Editor’s Note: The following essay, penned by Neag School alumna and first-year teacher D’Lanie Pelletier ’20 (ED), ’21 MA, was originally published in the Spring 2021 newsletter of the Connecticut Council of Language Teachers. Here, Pelletier reflects on her experience as a first-year educator, teaching during COVID.
Throughout my teacher preparation program at UConn’s Neag School of Education, I always knew that my first year of teaching would be challenging. However, I never could have imagined the challenges that the year 2020-2021 has brought. This year has brought students in masks with shields over their desks, hybrid learning, block schedules, fully online students, and the struggle to keep students engaged despite the uncertainty of their outside world. All of the teaching and classroom management strategies that I learned in my teacher preparation program now seemed distant as all teachers learned how to adapt and teach in this new learning model.
Although this year was far from what I expected, I have learned and grown a lot since the first day. I went into the first week nervous and unsure of how the lessons were going to unfold. Through many trials and errors, I have found new ways to connect with and engage my students, some of whom I have never even met in person. Applications such as Nearpod, Edpuzzle, Kahoot!, and Quizlet Live have become an integral part of my lessons. I have found that these apps keep the students, whether at home or in person, engaged and participating in the classwork.
“Although this year was far from what I expected, I have learned and grown a lot since the first day.”
Another quality that I have learned in my first year is patience and compassion. Just as many adults are tired and struggling this year, our students are feeling this same way. They are behind screens all day and are unable to hang out with their friends as they could years before. Sometimes as teachers, we forget that our students can feel the same burnout and exhaustion that we feel. I learned that being patient with students and showing them that you understand can go a long way. The students have been more than patient with us teachers trying to figure out the new technology, so we owe it to them to be patient as well.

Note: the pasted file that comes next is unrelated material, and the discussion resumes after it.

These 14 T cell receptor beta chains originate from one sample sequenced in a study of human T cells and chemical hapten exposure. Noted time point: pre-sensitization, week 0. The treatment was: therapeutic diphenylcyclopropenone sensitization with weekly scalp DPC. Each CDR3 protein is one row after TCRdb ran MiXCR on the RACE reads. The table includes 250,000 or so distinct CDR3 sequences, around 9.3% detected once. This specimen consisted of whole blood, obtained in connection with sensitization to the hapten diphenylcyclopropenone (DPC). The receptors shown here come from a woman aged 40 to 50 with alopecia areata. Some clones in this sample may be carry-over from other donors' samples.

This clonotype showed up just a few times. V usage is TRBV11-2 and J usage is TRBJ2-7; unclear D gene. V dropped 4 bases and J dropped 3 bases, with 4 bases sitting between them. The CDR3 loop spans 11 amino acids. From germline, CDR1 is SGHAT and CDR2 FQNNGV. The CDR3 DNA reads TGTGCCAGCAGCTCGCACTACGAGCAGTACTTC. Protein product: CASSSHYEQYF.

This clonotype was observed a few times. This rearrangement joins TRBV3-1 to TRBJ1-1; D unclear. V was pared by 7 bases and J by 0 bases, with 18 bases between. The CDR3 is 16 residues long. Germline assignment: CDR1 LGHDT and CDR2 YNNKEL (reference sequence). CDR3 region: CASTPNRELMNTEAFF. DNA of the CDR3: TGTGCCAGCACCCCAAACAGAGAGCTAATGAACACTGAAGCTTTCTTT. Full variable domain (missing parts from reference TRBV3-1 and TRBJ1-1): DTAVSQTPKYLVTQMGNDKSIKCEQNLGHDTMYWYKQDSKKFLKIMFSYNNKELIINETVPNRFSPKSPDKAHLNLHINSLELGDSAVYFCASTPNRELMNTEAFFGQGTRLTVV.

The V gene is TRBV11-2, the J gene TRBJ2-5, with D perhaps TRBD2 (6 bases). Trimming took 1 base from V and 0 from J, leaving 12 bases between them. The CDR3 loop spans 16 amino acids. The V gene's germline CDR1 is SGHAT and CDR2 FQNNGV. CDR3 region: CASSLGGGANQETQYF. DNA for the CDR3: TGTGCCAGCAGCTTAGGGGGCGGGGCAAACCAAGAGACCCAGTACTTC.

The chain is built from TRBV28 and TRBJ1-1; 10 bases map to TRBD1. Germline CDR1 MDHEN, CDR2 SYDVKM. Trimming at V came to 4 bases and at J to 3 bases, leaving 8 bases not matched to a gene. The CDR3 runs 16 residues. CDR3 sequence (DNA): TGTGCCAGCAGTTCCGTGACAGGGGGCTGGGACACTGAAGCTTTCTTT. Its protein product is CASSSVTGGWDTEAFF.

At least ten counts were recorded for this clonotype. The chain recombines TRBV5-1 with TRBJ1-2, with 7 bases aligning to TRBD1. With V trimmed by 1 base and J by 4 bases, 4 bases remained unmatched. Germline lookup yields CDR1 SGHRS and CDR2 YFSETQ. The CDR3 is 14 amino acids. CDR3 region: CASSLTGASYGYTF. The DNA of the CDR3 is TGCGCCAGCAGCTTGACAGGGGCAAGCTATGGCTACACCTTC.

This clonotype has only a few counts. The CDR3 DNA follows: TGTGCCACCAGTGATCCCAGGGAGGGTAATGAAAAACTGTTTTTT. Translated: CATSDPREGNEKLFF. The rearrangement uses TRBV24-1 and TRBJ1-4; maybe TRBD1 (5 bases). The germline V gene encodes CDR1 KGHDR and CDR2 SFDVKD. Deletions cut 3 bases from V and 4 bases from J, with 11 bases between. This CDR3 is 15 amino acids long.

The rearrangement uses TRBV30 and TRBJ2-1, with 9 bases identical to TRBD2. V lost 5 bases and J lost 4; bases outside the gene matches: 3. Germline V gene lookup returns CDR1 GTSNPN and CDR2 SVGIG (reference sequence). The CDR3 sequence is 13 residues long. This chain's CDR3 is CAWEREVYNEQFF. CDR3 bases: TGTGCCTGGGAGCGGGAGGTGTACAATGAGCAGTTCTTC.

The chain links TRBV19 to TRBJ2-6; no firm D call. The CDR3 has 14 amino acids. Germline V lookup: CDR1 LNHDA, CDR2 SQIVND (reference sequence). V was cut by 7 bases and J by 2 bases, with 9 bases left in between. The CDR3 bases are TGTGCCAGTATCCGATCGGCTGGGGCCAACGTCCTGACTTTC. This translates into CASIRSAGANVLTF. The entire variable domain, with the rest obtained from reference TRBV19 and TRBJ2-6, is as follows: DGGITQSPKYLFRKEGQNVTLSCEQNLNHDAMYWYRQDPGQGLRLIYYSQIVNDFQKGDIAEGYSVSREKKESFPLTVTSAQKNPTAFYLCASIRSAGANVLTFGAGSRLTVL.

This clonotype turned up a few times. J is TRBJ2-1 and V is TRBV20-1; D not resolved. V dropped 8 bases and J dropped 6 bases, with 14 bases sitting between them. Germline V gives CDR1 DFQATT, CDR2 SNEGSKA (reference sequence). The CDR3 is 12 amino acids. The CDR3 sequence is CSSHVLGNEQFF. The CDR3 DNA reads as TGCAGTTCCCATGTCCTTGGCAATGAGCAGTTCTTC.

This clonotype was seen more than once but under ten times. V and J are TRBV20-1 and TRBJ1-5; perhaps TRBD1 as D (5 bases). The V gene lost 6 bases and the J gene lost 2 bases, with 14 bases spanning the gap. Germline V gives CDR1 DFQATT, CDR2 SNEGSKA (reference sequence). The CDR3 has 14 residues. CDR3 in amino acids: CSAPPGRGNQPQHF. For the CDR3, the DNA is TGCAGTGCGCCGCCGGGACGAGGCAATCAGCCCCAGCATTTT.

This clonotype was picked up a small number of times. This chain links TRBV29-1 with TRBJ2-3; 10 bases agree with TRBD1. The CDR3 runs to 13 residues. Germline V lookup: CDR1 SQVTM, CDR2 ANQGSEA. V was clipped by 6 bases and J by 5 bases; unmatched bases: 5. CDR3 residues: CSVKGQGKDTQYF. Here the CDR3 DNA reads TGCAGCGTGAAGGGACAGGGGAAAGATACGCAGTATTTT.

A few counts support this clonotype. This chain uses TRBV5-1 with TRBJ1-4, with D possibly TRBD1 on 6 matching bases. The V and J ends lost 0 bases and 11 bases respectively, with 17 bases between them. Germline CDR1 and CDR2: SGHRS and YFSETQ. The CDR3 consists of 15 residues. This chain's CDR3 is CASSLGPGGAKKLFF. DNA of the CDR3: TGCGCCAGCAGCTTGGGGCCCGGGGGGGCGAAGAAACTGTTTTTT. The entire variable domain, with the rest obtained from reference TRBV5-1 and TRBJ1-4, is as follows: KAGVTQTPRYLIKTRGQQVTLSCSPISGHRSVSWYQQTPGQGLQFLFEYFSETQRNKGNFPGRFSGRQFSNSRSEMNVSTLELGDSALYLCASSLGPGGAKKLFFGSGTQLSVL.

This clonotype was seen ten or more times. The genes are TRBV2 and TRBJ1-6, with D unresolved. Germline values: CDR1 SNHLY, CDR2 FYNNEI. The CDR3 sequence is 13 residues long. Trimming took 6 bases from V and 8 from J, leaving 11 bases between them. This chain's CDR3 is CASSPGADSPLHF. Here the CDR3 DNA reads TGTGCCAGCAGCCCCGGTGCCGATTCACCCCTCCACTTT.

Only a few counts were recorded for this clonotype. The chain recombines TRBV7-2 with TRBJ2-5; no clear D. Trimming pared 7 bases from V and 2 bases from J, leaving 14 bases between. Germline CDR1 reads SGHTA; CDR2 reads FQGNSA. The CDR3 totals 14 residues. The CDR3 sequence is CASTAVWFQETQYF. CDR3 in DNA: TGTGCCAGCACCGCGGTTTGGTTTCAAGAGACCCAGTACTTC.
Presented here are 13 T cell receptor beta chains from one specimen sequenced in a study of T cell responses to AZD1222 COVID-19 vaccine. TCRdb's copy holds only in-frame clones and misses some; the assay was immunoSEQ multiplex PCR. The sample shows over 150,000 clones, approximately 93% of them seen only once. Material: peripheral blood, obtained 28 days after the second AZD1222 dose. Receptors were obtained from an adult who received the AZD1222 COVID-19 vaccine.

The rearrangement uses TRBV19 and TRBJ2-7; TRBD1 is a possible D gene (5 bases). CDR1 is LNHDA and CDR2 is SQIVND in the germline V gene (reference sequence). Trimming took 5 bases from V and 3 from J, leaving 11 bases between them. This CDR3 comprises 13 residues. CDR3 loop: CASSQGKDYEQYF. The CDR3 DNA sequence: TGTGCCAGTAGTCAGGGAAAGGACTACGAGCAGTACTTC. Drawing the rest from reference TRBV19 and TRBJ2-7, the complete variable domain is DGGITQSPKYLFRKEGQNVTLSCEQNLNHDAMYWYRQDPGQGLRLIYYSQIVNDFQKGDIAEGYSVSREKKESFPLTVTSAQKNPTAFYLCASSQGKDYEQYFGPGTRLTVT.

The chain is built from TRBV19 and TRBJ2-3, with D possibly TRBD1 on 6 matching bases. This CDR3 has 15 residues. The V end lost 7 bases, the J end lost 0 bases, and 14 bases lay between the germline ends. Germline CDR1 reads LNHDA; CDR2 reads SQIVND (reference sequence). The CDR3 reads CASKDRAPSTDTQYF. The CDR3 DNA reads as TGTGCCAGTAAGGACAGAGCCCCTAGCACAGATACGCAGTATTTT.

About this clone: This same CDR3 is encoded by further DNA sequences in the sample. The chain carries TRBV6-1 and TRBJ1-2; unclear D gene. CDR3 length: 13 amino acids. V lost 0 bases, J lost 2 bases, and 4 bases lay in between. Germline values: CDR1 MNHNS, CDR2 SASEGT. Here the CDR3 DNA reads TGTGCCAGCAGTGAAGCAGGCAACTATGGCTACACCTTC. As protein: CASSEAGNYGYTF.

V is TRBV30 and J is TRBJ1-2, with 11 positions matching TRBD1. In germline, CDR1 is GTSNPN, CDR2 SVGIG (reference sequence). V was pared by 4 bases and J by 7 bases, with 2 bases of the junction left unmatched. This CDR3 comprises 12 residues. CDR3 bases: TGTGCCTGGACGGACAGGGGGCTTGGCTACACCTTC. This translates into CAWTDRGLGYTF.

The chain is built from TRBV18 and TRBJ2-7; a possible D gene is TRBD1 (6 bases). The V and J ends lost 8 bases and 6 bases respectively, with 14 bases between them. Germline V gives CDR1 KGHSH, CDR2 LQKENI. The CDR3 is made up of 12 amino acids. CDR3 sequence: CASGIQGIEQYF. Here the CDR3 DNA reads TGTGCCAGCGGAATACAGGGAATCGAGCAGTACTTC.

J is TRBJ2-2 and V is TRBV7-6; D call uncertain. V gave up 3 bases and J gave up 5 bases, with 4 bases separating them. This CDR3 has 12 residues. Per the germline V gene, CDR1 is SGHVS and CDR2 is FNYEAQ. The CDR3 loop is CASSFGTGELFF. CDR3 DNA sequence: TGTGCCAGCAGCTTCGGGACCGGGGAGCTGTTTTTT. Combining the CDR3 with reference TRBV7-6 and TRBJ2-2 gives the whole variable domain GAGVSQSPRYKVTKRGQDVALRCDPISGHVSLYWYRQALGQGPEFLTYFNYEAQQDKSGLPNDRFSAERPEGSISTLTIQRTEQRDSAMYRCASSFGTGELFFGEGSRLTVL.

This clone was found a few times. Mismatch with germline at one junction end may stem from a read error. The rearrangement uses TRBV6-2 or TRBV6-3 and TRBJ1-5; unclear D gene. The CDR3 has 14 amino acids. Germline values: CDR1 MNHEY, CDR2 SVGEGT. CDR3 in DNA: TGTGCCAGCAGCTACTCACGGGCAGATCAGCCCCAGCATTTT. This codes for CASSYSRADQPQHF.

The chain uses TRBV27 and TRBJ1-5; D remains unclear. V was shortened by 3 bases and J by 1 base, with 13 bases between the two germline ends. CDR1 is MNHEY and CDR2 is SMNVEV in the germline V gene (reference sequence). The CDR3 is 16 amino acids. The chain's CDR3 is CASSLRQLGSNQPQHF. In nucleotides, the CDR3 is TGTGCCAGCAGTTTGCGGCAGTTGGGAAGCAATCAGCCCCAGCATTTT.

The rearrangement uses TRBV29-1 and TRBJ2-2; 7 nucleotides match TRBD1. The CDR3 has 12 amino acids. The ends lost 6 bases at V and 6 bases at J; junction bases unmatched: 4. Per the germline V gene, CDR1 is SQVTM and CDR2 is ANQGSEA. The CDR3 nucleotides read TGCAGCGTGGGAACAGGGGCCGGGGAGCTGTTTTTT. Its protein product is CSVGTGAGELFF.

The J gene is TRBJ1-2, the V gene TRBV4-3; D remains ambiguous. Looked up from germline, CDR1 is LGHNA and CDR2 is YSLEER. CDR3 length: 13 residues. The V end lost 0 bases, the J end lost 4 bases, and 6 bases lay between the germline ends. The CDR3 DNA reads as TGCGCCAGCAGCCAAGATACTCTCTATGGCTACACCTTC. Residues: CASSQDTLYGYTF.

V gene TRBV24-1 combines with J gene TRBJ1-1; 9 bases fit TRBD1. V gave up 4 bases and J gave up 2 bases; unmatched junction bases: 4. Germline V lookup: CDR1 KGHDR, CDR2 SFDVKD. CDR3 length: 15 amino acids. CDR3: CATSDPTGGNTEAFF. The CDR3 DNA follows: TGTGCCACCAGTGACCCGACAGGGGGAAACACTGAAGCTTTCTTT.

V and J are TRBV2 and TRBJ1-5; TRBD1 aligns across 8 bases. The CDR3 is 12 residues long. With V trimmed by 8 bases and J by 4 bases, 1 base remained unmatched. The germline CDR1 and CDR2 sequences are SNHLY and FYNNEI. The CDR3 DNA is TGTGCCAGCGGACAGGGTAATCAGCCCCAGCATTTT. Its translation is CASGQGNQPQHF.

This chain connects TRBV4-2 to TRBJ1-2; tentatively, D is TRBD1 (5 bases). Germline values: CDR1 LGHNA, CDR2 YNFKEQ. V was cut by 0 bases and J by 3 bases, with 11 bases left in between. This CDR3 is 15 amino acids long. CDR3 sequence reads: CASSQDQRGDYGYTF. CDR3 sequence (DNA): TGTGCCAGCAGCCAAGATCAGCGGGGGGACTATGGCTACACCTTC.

I spoke about being patient with students, but something that was much harder for me to learn this year was how to be patient with myself. As a first-year teacher, I often feel as if I have to prove myself. I want to prove to my students, colleagues, and the administration that I am capable of this job. However, this led to a massive amount of overthinking and stress that wasn’t good for me or my students’ learning. I had to see that it is OK to make mistakes. As a first-year, it is expected. These mistakes are what help you learn. The students don’t expect you to be perfect, just as you don’t expect them to be. I also had to learn that it is not a weakness to ask for help. Asking for input on a lesson or activity will simply just make it better. The more perspectives that you have, the better the lessons will be.
“Pandemic or not, our students need to learn, and it’s our responsibility to be there for them through it all.”
Although I wish that teaching could go back to “normal,” I am grateful for all of the lessons that I have learned this year. It has allowed me to reflect as an educator as to why I chose to be a teacher, and how I will best serve my students moving forward. Pandemic or not, our students need to learn, and it’s our responsibility to be there for them through it all.
D’Lanie Pelletier ’20 (ED), ’21 MA graduated in world languages from Neag School of Education’s Integrated Bachelor’s/Master’s Teacher Education Program. She did her student teaching during her master’s year at her alma mater, E.O. Smith High School in Mansfield, Connecticut, and will be teaching French there in the fall.